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And That Happened: Thursday’s Scores and Highlights


Where we stand:

  • Cleveland was idle but the Twins lost, putting the margin between them at three and a half as the Twins arrive in Cleveland for a three-game series this weekend. I’m not sure how to handle an actual division race after a season in which most of these things were forgone conclusions, but hopefully these two groups of crazy kids give us something fun and close down to the wire;
  • The A’s won and the Rays lost, flip-flopping them in the AL Wild Card race, with the Indians a half game out of that picture at the moment;
  • The NL Wild Card race remained stable as Chicago, Milwaukee, Philly and New York all win, leaving the Cubs and Brewers tied for the second slot and the Phillies and Mets two games out. The Dbacks lost to the Mets and are three and a half back.

Here are the scores. Here are the highlights:

Mets 11, Diamondbacks 1: A week ago when the Nationals came back from seven down to beat the Mets with a Kurt Suzuki walkoff home run, everyone — your author included — figured that was a stake through their heart and that they wouldn’t get up from it. Welp, they’re up. The Mets are rolling and are hanging in that Wild Card race. Even if they ultimately fall short, that’s some pretty impressive perseverance. Yesterday it was simply impressive. Six homers, including two from Juan Lagares, one of which was a grand slam. Robinson Canó, Todd Frazier, Michael Conforto and Tomás Nido also went deep. Marcus Stroman allowed one run while pitching into the seventh. Not too shabby.

Yankees 10, Tigers 4; Yankees 6, Tigers 4: A sweep of a doubleheader but a costly one for the Yankees. Edwin Encarnación strained his oblique in the first game, Gary Sánchez left with groin tightness in the second. Sánchez’s injury is gonna cause some people to point some fingers as he did it after he was thrown out trying to steal. Aaron Boone said he called for the steal too. Can someone tell me why you’re asking your power-hitting catcher who has four career stolen bases and a history of groin problems to steal in a doubleheader against the worst team in baseball after you already have the division sewed up? Anyone? In light of those injuries the specific events of these two games are sort of unimportant, but know that Encarnación and Luke Voit homered in the first game and Gio Urshela and Aaron Judge homered in the nightcap. Also know that CC Sabathia and Domingo Germán piggy-backed in the second game with Sabathia taking the first few innings and Germán the next few, which may very well be what we see from New York in the postseason.

Cardinals 10, Rockies 3: After three straight low-scoring games the Cards finally break out the boomsticks at Coors Field. The biggest boom came off the bat of Rangel Ravelo who hit a 487-foot homer:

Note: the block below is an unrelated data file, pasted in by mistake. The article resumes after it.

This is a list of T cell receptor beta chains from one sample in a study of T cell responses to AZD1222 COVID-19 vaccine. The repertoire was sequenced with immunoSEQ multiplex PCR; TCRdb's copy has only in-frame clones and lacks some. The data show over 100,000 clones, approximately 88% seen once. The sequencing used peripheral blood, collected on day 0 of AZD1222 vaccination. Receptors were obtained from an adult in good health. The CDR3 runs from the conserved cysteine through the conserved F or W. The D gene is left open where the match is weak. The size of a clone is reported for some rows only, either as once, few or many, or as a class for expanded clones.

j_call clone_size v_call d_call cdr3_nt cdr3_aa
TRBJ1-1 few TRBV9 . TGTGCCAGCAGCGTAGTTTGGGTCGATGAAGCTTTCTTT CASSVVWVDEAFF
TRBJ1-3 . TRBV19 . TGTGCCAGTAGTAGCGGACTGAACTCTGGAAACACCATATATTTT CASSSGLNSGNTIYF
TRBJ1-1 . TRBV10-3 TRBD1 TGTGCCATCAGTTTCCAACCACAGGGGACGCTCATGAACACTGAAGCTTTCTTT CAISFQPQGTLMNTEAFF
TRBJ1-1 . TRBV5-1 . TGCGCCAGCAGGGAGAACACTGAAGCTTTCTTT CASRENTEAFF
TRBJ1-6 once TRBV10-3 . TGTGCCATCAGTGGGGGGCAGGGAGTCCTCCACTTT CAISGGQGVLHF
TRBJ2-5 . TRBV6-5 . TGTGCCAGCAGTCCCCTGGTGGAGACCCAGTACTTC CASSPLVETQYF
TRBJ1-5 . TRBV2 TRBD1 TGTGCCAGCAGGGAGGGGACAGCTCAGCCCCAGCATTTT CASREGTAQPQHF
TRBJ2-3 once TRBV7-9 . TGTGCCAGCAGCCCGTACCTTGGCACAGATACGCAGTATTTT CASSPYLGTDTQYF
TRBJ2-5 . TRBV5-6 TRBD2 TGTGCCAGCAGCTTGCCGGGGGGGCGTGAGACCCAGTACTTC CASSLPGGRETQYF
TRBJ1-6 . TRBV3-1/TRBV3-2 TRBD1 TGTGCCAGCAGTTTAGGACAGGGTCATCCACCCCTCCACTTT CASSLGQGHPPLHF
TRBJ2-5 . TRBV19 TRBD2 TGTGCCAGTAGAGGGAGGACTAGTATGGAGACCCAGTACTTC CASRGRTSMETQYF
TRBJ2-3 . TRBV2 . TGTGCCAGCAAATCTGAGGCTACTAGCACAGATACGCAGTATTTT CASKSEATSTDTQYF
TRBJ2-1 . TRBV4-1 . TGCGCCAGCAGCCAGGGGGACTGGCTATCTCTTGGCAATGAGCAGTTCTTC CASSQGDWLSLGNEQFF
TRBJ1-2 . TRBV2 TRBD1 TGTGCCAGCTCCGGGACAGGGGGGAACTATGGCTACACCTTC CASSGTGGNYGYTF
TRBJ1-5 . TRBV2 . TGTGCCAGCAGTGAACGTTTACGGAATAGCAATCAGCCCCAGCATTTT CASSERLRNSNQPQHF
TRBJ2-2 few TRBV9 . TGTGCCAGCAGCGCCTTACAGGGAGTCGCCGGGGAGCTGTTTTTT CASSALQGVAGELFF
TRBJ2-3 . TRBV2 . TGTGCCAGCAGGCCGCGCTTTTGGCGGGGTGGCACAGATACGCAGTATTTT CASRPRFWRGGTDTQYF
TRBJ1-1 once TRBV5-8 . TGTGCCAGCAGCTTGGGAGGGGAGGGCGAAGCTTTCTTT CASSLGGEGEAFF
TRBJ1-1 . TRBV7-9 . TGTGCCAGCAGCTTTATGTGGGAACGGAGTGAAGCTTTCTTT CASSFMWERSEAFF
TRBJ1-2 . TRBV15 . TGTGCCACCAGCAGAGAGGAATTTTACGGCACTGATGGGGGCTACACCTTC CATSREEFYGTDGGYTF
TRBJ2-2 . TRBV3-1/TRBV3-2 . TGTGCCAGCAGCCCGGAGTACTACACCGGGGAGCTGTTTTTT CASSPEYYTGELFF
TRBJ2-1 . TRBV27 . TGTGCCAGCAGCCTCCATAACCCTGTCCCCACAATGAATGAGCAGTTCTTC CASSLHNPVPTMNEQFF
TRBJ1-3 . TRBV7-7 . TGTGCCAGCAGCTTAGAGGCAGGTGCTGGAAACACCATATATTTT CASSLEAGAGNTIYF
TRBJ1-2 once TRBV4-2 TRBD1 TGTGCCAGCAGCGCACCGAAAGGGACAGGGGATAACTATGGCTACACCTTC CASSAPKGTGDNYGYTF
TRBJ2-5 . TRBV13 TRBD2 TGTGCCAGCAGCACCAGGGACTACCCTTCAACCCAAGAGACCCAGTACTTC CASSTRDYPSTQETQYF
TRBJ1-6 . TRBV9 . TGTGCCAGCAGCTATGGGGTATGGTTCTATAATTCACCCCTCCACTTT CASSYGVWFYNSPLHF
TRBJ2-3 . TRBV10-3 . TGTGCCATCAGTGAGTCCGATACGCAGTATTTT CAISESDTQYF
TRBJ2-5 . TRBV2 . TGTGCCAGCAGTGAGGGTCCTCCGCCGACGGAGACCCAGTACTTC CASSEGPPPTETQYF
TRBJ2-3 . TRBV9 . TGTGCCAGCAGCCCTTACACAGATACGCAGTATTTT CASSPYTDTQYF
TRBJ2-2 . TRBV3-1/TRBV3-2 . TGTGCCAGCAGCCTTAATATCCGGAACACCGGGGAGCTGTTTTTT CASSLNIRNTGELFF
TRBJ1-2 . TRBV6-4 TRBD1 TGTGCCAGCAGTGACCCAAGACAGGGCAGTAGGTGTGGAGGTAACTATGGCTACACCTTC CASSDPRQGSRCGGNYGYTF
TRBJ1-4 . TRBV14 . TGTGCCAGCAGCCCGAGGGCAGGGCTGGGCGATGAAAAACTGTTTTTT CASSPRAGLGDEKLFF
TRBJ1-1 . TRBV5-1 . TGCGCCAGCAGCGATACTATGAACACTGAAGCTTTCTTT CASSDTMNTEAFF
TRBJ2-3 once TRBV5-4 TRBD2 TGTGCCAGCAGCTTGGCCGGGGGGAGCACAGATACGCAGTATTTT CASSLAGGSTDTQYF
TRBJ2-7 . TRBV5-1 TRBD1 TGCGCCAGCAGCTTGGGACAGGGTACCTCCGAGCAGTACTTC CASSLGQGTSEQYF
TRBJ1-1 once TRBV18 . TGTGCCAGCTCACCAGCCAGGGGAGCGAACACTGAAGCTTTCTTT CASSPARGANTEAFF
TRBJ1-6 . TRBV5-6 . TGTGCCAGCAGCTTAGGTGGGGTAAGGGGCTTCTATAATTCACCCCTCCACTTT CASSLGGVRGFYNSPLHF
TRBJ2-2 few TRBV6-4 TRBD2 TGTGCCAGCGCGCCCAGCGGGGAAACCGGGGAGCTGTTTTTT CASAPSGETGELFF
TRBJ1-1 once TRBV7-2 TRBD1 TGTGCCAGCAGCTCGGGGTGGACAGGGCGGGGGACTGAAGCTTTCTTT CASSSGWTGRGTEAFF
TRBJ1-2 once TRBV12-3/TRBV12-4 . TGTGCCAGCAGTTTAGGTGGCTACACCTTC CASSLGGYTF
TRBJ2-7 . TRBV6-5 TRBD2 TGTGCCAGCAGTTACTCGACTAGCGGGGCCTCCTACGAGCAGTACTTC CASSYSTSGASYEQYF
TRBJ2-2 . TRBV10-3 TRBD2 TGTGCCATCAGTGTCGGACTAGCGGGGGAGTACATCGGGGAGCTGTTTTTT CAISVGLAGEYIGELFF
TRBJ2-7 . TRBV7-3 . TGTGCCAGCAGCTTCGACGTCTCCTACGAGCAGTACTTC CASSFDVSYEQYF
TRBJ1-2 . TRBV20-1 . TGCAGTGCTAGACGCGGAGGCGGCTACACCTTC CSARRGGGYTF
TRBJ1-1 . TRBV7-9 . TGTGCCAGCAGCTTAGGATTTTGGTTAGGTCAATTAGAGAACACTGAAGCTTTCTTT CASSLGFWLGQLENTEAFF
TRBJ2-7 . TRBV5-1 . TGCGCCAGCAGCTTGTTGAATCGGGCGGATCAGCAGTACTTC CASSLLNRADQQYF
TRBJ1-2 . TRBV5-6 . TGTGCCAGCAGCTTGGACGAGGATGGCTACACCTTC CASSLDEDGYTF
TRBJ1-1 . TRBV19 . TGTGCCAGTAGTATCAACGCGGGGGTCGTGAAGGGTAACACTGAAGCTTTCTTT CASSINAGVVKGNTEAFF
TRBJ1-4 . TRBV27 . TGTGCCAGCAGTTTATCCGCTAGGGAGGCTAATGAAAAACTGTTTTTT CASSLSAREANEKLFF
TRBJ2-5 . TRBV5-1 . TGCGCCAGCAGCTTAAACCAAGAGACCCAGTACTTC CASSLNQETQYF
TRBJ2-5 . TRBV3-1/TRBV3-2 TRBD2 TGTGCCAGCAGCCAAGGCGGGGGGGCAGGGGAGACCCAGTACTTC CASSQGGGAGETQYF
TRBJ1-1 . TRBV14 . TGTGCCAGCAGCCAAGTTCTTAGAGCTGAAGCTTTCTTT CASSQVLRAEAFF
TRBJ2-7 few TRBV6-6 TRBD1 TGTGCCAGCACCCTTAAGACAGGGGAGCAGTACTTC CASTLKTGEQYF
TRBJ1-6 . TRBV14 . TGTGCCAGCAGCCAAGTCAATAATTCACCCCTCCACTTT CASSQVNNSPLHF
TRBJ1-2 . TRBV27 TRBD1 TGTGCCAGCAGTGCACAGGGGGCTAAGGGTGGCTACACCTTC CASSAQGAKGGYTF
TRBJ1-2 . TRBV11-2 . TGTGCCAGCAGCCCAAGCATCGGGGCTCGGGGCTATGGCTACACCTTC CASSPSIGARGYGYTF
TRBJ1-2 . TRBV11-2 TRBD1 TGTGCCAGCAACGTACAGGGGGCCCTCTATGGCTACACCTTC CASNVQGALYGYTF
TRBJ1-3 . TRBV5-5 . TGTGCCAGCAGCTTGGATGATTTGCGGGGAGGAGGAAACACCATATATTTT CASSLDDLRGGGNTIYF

Watching that clip makes me think two things: (1) it’s nice to see they have begun to work in the extra-juiced postseason balls a couple of weeks ahead of time to get everyone used to them. Can’t wait for those 15-14 Yankees-Astros games; and (2) what on God’s green Earth was that home run call? “There we go . . . Knock me down . . . Hello! Goodbye! . . . Knock me down!” That makes “Boom goes the dynamite” sound like one of Dan and Keith’s better cuts from a 1996 SportsCenter. Dexter Fowler, Kolten Wong. Marcell Ozuna, and Harrison Bader also connected. That’s a lot of hellos and goodbyes.

Brewers 3, Marlins 2: Milwaukee won its seventh in a row and its eighth of nine. Five innings of shutout bullpen work was key here, as was Ryan Braun‘s tie-breaking two-run homer in the third.

Royals 6, White Sox 3: Hunter Dozier hit a tie-breaking, three-run home run in the sixth and Jorge Soler hit his third homer in the last two days. Kansas City has won eight of 11. Those games have come against the Orioles, Marlins, Tigers and White Sox who are, respectively, the three worst teams in baseball and a not-so-hot one in Chicago, but all games count.

Cubs 4, Padres 1: The Cubs had lost four of six coming into this one but Yu Darvish continued his recent tear, serving as stopper in this one and striking out 14 in six innings of work on a day when no one’s bats were particularly lively. The Padres only run came on a bases loaded plunking of a pinch-hitting Manny Machado.

Pirates 4, Giants 2: Joe Musgrove tossed five shutout innings. That led the Pirates to tweet this out:

Look, five shutout innings is a good thing, make no mistake, but I’m not sure it’s a “big line” highlight moment. Even in today’s era of bullpens the standard for a strong, headline-worthy starting pitching performance is, what, seven innings? I’d like to think it’s seven innings. Five shutout innings could easily be lost due to a bad day from the bullpen. I don’t wanna be one of those back-in-my-day guys, but I really don’t want five to be the new social media shoutout standard, OK?

Red Sox 7, Blue Jays 4: Boston breaks a five-game losing streak. Xander Bogaerts hit his 50th double of the season and drove in a run, Marco Hernandez knocked in two. Mookie Betts had three hits and J.D. Martinez reached base three times. The Red Sox used nine pitchers in this nine-inning game. If only they had a horse like Joe Musgrove.